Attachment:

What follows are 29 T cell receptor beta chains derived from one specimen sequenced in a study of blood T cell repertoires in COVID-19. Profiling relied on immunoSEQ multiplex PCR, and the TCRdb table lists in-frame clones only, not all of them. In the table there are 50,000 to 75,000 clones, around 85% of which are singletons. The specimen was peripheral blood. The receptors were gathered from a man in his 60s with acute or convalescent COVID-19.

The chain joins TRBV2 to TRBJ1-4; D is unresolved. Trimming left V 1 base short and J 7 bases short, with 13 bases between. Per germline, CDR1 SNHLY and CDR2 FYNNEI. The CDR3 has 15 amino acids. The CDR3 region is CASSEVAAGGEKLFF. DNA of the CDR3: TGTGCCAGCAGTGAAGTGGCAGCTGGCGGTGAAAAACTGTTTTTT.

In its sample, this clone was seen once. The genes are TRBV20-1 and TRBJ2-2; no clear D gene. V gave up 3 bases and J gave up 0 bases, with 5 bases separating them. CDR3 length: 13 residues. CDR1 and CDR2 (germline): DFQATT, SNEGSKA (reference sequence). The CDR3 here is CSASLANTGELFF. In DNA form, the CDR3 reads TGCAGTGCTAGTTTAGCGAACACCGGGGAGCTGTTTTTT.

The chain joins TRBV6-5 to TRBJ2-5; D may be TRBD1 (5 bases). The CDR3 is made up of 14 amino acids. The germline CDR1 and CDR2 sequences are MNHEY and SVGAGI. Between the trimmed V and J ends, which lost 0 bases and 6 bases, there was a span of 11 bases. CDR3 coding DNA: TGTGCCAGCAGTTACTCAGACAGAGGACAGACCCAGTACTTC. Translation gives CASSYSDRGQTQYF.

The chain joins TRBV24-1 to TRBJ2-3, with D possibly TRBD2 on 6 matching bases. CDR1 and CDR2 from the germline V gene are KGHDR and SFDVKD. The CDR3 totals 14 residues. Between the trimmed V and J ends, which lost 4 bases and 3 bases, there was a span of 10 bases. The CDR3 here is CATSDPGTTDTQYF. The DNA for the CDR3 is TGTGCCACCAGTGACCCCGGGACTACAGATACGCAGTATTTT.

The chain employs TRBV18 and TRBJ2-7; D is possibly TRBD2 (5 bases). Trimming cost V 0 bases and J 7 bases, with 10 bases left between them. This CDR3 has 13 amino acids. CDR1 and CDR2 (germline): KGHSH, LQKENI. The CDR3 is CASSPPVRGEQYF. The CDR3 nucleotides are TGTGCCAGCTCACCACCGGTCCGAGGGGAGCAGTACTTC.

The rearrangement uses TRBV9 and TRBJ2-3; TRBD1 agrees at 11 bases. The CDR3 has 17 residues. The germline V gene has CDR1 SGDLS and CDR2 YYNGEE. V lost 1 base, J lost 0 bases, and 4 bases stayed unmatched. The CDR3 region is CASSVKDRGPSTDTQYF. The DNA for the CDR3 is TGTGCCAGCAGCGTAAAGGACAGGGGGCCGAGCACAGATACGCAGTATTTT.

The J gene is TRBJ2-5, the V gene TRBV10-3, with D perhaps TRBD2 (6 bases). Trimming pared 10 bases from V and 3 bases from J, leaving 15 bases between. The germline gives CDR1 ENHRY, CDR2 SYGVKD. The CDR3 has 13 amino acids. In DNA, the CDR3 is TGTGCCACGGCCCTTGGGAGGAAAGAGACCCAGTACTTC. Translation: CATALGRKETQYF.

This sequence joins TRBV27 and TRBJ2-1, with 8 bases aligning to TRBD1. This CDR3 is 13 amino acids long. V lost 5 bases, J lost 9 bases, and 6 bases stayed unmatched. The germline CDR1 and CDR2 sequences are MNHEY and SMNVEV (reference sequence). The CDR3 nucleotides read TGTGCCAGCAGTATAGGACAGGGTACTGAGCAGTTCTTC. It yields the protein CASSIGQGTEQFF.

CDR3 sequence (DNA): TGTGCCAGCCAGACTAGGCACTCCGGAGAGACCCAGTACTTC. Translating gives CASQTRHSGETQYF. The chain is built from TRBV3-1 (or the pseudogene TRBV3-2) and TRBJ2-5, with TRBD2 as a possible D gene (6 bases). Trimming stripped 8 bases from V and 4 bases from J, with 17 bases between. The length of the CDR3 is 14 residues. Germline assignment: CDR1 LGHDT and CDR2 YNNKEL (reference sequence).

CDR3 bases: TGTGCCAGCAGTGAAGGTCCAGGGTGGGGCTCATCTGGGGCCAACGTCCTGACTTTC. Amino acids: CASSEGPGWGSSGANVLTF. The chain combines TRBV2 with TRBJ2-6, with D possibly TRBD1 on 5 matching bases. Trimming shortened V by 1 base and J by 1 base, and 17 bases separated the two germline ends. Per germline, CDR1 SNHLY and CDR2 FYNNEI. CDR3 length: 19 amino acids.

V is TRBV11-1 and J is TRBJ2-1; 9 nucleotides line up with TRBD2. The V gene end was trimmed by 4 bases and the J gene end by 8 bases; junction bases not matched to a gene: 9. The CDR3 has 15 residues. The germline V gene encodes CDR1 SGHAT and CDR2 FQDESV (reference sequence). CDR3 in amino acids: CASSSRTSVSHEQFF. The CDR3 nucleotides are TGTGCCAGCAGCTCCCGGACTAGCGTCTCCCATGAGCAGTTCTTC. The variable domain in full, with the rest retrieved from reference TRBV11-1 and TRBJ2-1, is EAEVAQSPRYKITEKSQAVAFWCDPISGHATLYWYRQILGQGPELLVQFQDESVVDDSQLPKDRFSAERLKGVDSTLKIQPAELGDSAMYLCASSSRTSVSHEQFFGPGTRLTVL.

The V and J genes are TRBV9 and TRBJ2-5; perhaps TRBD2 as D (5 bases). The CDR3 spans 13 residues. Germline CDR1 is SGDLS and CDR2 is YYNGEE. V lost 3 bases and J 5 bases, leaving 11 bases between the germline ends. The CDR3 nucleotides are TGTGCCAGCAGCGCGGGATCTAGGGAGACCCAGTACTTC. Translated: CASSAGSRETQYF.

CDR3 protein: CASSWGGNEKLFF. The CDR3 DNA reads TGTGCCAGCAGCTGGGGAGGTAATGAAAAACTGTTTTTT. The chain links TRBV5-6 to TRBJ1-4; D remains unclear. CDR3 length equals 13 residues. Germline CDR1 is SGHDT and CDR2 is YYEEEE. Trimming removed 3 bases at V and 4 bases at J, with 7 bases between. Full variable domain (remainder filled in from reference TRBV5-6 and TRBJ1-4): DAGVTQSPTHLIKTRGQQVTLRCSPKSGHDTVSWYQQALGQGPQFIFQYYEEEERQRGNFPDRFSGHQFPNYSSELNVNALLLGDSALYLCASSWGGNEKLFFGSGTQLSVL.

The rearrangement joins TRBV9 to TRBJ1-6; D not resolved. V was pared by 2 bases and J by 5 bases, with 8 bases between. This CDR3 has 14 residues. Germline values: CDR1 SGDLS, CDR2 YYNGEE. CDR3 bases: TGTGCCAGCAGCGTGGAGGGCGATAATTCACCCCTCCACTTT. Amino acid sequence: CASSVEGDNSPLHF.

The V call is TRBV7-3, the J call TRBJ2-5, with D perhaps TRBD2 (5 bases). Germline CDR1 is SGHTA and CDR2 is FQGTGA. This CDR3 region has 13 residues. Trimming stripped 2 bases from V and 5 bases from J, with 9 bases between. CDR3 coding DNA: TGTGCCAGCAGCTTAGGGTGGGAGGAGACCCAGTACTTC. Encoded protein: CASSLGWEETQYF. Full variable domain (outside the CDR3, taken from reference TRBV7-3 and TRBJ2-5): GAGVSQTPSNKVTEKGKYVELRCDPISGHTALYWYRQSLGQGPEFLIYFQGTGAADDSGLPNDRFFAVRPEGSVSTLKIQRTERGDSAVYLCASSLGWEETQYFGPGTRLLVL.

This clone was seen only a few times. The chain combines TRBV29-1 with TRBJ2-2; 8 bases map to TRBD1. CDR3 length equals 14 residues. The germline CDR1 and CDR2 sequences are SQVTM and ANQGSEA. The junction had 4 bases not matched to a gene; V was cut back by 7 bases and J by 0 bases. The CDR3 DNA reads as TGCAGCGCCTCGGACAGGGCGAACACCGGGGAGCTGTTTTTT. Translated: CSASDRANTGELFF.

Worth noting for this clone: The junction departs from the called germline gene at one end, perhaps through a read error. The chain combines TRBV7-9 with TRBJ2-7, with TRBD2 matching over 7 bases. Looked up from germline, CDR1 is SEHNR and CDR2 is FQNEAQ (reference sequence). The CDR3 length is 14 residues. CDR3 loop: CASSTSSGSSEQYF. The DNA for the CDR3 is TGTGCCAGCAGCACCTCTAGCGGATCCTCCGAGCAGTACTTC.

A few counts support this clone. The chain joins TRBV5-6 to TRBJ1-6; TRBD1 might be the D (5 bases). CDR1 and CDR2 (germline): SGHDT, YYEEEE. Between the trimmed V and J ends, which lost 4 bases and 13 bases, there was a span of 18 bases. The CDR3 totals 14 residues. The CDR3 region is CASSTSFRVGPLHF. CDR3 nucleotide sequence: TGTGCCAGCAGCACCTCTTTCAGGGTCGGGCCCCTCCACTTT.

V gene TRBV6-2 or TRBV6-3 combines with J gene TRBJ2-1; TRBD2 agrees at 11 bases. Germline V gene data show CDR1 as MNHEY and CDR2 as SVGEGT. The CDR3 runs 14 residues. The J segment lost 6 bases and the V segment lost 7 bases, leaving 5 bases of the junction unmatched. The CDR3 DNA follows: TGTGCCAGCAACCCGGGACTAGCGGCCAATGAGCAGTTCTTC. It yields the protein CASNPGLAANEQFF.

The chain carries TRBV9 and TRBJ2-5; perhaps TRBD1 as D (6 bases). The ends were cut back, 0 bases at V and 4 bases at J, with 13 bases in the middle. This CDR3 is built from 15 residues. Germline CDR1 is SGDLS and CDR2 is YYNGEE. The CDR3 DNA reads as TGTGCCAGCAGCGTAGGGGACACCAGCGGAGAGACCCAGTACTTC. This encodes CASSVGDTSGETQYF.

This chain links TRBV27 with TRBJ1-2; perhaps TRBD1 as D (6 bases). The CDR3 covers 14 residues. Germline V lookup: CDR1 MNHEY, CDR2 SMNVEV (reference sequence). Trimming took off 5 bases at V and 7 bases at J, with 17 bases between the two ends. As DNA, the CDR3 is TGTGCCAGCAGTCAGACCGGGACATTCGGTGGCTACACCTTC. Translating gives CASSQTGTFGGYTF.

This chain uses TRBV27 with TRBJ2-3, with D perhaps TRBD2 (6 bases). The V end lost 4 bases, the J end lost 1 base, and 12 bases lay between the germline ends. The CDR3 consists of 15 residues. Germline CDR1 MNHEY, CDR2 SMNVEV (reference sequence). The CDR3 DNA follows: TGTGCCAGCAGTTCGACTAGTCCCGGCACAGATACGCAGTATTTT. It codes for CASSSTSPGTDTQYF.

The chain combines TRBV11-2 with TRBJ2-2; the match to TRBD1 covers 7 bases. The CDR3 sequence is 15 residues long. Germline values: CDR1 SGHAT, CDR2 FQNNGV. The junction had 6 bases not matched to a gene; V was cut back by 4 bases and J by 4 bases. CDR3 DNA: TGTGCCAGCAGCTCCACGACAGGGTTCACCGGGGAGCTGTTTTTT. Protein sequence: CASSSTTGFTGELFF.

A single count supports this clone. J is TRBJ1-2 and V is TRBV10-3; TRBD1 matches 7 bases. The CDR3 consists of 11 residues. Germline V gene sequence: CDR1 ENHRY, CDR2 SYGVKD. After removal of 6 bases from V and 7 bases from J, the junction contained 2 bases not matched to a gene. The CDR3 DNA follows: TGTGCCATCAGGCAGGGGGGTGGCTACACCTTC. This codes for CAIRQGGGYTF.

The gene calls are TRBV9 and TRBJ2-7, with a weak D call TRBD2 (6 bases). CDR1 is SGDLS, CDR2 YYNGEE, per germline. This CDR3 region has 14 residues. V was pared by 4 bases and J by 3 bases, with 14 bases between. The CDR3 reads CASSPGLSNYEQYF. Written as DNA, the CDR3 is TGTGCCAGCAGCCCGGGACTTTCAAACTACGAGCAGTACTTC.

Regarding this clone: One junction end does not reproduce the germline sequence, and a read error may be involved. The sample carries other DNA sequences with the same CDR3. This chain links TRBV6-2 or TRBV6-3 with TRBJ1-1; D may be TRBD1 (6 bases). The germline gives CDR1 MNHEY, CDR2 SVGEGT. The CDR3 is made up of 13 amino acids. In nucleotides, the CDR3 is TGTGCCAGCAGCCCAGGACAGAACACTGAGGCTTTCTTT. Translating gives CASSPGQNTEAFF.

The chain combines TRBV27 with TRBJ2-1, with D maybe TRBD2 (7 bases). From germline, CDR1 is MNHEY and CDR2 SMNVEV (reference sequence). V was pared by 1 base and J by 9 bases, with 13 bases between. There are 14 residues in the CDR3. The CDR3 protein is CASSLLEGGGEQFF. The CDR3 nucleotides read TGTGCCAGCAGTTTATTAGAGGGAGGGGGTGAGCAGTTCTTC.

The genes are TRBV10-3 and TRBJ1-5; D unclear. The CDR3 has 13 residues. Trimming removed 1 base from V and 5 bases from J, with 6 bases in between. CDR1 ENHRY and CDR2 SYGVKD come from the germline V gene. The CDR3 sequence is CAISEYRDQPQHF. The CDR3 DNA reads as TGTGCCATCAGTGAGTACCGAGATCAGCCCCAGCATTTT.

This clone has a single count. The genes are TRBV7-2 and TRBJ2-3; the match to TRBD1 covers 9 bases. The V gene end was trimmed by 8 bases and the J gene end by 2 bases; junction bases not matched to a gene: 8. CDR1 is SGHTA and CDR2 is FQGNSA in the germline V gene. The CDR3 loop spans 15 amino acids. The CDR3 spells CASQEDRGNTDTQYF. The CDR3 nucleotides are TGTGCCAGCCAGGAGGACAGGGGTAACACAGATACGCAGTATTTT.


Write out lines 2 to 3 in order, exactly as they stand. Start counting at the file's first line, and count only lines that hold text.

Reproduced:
The chain joins TRBV2 to TRBJ1-4; D is unresolved. Trimming left V 1 base short and J 7 bases short, with 13 bases between. Per germline, CDR1 SNHLY and CDR2 FYNNEI. The CDR3 has 15 amino acids. The CDR3 region is CASSEVAAGGEKLFF. DNA of the CDR3: TGTGCCAGCAGTGAAGTGGCAGCTGGCGGTGAAAAACTGTTTTTT.

In its sample, this clone was seen once. The genes are TRBV20-1 and TRBJ2-2; no clear D gene. V gave up 3 bases and J gave up 0 bases, with 5 bases separating them. CDR3 length: 13 residues. CDR1 and CDR2 (germline): DFQATT, SNEGSKA (reference sequence). The CDR3 here is CSASLANTGELFF. In DNA form, the CDR3 reads TGCAGTGCTAGTTTAGCGAACACCGGGGAGCTGTTTTTT.